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|Title: ||The power of a narrative|
|Authors: ||Adaval, Rashmi|
|Issue Date: ||May-2004 |
|Citation: ||Proceedings of the second teaching and learning symposium, Hong Kong (May 17, 2004), Senate Committee on Teaching and Learning Qaulity, and Center for Enhanced Learning and Teaching, HKUST, 2004|
|Abstract: ||This paper will describe how a course was turned around through the construction of an innovative curriculum. Using a novel blend of techniques, this renewed curriculum went from concept presentation, to deep understanding, to simulated application all embedded in a narrative course structure. This narrative course structure provided the scaffold that allowed students to master skills in a step-by-step manner and through stories that grew more interactive as time went on.
Within this overarching narrative structure, other learning techniques were introduced. These included mini-activities in each lecture, paired reading strategies for understanding business cases quickly, and a form of cognitive scaffolding that guided students' ability to think analytically. While the mini-activities within each session kept students engaged, motivated and learning, a variety of reading techniques that were introduced to help students read and understand a 25-page Harvard Business case within one hour, gave them the confidence to master difficult material. The thinking framework that was developed guided students to the central issue that they needed to locate in each case which broke down their habit of jumping to the end of the case to try and answer the assignment questions immediately without understanding. The combination of these innovations led to success as students felt that they had mastered materials that they had initially found intimidating. It developed their confidence as they volunteered for more case competitions and aspired to better jobs. This innovation has applicability to any course which uses case-based or problem-based learning.|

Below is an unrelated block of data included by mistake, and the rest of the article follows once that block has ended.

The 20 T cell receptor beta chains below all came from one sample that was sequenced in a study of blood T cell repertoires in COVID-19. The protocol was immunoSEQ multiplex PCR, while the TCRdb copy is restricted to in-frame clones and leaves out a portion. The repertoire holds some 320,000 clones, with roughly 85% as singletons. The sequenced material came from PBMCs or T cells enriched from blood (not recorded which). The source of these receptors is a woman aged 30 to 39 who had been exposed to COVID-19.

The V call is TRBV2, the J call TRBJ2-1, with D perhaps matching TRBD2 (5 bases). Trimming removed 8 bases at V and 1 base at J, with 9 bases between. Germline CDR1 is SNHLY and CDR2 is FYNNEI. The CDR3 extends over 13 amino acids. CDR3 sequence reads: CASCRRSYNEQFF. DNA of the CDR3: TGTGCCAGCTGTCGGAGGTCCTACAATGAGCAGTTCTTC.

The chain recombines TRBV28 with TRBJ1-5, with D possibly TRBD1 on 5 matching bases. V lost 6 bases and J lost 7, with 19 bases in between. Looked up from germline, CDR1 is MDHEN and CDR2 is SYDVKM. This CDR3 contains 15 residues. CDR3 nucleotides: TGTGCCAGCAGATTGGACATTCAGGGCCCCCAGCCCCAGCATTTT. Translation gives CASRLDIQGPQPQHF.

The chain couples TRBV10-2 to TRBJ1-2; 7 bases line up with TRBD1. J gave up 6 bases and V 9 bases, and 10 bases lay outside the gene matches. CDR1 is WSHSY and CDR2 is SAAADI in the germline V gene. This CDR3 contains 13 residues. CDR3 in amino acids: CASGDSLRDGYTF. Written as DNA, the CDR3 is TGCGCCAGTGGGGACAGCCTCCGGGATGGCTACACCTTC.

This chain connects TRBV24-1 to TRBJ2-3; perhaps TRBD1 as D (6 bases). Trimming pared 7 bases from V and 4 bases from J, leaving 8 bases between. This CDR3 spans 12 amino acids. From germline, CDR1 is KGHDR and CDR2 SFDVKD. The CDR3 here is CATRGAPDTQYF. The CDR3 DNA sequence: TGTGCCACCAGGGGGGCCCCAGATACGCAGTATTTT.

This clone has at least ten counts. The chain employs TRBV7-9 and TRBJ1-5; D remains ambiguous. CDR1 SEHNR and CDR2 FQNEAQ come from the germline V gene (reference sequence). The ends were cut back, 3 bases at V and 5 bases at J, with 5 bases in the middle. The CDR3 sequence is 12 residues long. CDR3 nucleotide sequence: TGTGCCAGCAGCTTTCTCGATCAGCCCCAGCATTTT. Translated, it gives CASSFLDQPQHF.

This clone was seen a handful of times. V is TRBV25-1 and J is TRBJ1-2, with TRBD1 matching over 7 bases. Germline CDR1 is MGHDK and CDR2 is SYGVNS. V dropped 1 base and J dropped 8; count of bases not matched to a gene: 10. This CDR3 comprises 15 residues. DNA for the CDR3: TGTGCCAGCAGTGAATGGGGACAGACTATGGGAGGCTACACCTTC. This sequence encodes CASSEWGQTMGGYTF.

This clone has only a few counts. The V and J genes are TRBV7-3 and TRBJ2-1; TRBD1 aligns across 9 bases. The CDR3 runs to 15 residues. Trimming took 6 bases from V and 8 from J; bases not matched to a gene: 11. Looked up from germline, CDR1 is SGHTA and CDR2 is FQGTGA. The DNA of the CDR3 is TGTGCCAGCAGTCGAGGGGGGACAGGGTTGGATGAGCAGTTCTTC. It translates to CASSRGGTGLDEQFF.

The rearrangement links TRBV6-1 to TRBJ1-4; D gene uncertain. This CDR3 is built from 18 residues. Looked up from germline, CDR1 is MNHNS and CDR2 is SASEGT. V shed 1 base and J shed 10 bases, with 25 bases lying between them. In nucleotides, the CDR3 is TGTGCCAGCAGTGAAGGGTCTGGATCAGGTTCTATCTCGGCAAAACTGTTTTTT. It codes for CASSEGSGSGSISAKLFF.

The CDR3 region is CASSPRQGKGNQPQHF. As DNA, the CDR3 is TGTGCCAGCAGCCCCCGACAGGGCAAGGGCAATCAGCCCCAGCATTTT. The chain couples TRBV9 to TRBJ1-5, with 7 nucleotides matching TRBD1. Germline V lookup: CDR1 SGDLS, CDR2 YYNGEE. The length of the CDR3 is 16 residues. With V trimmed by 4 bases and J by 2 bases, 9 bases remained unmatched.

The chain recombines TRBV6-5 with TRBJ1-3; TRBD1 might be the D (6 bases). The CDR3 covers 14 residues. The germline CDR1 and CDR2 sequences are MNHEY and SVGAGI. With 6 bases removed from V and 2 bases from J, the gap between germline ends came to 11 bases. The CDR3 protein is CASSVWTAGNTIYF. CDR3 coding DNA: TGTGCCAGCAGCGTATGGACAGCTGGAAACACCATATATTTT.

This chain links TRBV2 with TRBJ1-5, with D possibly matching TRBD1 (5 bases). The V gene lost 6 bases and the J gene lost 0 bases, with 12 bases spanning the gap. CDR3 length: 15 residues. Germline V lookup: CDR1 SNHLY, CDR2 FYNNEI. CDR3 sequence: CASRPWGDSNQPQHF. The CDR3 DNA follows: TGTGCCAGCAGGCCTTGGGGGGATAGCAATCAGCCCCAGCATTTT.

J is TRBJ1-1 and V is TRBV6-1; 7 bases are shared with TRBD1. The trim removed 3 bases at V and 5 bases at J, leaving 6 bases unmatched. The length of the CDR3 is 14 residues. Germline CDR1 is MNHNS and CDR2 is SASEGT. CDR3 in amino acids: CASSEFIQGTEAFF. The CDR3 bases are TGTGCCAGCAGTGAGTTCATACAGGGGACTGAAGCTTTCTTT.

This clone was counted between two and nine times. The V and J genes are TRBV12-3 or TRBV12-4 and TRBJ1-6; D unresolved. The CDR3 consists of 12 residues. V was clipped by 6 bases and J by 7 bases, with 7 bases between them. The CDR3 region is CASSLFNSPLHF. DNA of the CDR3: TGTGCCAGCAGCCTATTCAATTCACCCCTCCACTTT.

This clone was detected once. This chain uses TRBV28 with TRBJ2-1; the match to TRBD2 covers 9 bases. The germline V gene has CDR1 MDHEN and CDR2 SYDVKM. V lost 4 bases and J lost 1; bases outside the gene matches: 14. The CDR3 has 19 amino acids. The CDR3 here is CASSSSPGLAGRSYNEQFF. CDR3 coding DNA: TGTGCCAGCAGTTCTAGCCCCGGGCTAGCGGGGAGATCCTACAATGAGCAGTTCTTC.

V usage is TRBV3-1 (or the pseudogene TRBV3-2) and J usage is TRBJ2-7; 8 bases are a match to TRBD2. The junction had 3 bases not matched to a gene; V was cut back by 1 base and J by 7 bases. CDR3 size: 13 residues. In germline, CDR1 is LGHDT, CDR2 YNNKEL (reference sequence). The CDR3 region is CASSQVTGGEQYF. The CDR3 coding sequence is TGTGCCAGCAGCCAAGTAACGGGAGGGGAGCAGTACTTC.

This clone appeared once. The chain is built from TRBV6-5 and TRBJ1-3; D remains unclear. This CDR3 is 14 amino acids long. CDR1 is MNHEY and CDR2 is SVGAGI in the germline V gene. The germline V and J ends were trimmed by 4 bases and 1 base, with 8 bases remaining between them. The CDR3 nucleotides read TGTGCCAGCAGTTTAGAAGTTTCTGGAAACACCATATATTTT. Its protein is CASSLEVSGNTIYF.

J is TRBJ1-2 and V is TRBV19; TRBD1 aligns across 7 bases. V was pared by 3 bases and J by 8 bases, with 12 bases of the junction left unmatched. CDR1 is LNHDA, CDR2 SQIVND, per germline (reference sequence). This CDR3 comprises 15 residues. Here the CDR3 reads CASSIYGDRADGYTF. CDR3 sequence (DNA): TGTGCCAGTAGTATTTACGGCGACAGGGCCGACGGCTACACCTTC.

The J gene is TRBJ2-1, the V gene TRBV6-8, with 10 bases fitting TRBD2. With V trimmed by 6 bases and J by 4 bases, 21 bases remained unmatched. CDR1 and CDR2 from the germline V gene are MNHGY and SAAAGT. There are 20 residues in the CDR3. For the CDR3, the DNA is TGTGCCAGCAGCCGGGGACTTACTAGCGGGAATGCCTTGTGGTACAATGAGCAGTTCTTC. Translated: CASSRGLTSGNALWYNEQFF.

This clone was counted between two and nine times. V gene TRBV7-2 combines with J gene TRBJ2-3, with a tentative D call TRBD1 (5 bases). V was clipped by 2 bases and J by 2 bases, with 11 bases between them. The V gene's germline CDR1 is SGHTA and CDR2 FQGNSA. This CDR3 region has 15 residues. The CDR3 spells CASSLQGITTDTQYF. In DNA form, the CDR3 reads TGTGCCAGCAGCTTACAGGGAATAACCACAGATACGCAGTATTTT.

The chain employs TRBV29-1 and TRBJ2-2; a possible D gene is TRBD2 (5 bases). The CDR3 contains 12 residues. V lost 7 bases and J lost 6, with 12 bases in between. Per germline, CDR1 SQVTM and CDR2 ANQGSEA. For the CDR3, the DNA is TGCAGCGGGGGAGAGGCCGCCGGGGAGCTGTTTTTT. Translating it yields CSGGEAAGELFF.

|Appears in Collections:||MARK Conference Papers|
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